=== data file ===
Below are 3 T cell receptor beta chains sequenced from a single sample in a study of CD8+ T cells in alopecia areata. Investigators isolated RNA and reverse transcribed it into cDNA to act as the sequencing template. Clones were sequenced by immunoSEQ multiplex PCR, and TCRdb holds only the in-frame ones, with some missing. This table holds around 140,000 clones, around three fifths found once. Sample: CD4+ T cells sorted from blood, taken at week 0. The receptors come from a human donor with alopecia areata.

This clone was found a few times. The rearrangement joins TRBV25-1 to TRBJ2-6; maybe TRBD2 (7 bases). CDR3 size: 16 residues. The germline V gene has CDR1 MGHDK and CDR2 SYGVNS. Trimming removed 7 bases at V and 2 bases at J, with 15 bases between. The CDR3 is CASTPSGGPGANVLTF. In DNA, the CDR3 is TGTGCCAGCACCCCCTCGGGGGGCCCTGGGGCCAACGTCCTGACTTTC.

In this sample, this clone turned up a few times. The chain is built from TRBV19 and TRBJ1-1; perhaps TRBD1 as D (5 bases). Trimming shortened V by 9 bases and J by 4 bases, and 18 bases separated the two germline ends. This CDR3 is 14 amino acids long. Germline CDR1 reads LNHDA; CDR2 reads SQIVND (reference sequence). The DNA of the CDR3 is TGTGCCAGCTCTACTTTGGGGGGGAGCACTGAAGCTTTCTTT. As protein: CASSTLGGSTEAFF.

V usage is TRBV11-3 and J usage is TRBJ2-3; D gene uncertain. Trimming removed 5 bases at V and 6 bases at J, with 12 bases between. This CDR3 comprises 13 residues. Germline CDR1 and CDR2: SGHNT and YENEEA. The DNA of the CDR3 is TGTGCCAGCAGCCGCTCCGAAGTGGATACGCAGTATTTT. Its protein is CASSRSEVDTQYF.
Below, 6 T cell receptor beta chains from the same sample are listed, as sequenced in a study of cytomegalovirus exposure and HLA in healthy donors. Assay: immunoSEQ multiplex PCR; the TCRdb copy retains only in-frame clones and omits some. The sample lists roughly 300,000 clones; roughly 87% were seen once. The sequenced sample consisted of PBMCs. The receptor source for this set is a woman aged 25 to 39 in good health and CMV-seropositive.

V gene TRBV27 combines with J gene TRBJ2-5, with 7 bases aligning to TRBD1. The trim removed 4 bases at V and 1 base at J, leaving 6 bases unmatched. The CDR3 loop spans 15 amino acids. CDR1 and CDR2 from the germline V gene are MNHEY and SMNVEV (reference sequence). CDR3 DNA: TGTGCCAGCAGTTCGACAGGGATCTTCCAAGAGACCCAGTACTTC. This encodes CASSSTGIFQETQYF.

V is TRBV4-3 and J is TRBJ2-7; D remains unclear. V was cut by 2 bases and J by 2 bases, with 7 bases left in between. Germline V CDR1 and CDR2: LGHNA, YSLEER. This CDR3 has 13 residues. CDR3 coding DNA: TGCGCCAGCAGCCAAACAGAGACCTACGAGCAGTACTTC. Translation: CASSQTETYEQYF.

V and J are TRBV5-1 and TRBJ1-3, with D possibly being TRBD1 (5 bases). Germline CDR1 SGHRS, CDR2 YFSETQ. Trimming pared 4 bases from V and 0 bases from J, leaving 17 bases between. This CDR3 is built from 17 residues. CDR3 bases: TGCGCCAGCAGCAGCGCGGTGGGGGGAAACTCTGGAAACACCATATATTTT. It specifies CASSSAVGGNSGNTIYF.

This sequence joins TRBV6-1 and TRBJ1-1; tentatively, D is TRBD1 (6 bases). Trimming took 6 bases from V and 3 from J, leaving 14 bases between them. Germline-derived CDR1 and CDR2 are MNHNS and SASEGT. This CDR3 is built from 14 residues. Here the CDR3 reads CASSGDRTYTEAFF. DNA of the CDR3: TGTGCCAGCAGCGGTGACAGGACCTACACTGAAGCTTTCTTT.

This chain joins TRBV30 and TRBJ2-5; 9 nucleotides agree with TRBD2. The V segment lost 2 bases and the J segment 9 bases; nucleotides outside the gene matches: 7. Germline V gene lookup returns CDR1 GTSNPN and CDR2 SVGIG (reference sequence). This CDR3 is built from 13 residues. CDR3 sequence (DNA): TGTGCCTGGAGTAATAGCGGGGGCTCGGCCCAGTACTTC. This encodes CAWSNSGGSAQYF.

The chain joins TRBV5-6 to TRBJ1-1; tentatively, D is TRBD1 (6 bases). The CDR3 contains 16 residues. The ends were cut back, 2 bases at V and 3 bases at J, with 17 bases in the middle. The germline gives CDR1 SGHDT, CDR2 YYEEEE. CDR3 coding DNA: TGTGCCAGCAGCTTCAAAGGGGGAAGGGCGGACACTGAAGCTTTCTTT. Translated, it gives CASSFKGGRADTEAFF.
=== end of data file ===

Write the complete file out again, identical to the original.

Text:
Below are 3 T cell receptor beta chains sequenced from a single sample in a study of CD8+ T cells in alopecia areata. Investigators isolated RNA and reverse transcribed it into cDNA to act as the sequencing template. Clones were sequenced by immunoSEQ multiplex PCR, and TCRdb holds only the in-frame ones, with some missing. This table holds around 140,000 clones, around three fifths found once. Sample: CD4+ T cells sorted from blood, taken at week 0. The receptors come from a human donor with alopecia areata.

This clone was found a few times. The rearrangement joins TRBV25-1 to TRBJ2-6; maybe TRBD2 (7 bases). CDR3 size: 16 residues. The germline V gene has CDR1 MGHDK and CDR2 SYGVNS. Trimming removed 7 bases at V and 2 bases at J, with 15 bases between. The CDR3 is CASTPSGGPGANVLTF. In DNA, the CDR3 is TGTGCCAGCACCCCCTCGGGGGGCCCTGGGGCCAACGTCCTGACTTTC.

In this sample, this clone turned up a few times. The chain is built from TRBV19 and TRBJ1-1; perhaps TRBD1 as D (5 bases). Trimming shortened V by 9 bases and J by 4 bases, and 18 bases separated the two germline ends. This CDR3 is 14 amino acids long. Germline CDR1 reads LNHDA; CDR2 reads SQIVND (reference sequence). The DNA of the CDR3 is TGTGCCAGCTCTACTTTGGGGGGGAGCACTGAAGCTTTCTTT. As protein: CASSTLGGSTEAFF.

V usage is TRBV11-3 and J usage is TRBJ2-3; D gene uncertain. Trimming removed 5 bases at V and 6 bases at J, with 12 bases between. This CDR3 comprises 13 residues. Germline CDR1 and CDR2: SGHNT and YENEEA. The DNA of the CDR3 is TGTGCCAGCAGCCGCTCCGAAGTGGATACGCAGTATTTT. Its protein is CASSRSEVDTQYF.
Below, 6 T cell receptor beta chains from the same sample are listed, as sequenced in a study of cytomegalovirus exposure and HLA in healthy donors. Assay: immunoSEQ multiplex PCR; the TCRdb copy retains only in-frame clones and omits some. The sample lists roughly 300,000 clones; roughly 87% were seen once. The sequenced sample consisted of PBMCs. The receptor source for this set is a woman aged 25 to 39 in good health and CMV-seropositive.

V gene TRBV27 combines with J gene TRBJ2-5, with 7 bases aligning to TRBD1. The trim removed 4 bases at V and 1 base at J, leaving 6 bases unmatched. The CDR3 loop spans 15 amino acids. CDR1 and CDR2 from the germline V gene are MNHEY and SMNVEV (reference sequence). CDR3 DNA: TGTGCCAGCAGTTCGACAGGGATCTTCCAAGAGACCCAGTACTTC. This encodes CASSSTGIFQETQYF.

V is TRBV4-3 and J is TRBJ2-7; D remains unclear. V was cut by 2 bases and J by 2 bases, with 7 bases left in between. Germline V CDR1 and CDR2: LGHNA, YSLEER. This CDR3 has 13 residues. CDR3 coding DNA: TGCGCCAGCAGCCAAACAGAGACCTACGAGCAGTACTTC. Translation: CASSQTETYEQYF.

V and J are TRBV5-1 and TRBJ1-3, with D possibly being TRBD1 (5 bases). Germline CDR1 SGHRS, CDR2 YFSETQ. Trimming pared 4 bases from V and 0 bases from J, leaving 17 bases between. This CDR3 is built from 17 residues. CDR3 bases: TGCGCCAGCAGCAGCGCGGTGGGGGGAAACTCTGGAAACACCATATATTTT. It specifies CASSSAVGGNSGNTIYF.

This sequence joins TRBV6-1 and TRBJ1-1; tentatively, D is TRBD1 (6 bases). Trimming took 6 bases from V and 3 from J, leaving 14 bases between them. Germline-derived CDR1 and CDR2 are MNHNS and SASEGT. This CDR3 is built from 14 residues. Here the CDR3 reads CASSGDRTYTEAFF. DNA of the CDR3: TGTGCCAGCAGCGGTGACAGGACCTACACTGAAGCTTTCTTT.

This chain joins TRBV30 and TRBJ2-5; 9 nucleotides agree with TRBD2. The V segment lost 2 bases and the J segment 9 bases; nucleotides outside the gene matches: 7. Germline V gene lookup returns CDR1 GTSNPN and CDR2 SVGIG (reference sequence). This CDR3 is built from 13 residues. CDR3 sequence (DNA): TGTGCCTGGAGTAATAGCGGGGGCTCGGCCCAGTACTTC. This encodes CAWSNSGGSAQYF.

The chain joins TRBV5-6 to TRBJ1-1; tentatively, D is TRBD1 (6 bases). The CDR3 contains 16 residues. The ends were cut back, 2 bases at V and 3 bases at J, with 17 bases in the middle. The germline gives CDR1 SGHDT, CDR2 YYEEEE. CDR3 coding DNA: TGTGCCAGCAGCTTCAAAGGGGGAAGGGCGGACACTGAAGCTTTCTTT. Translated, it gives CASSFKGGRADTEAFF.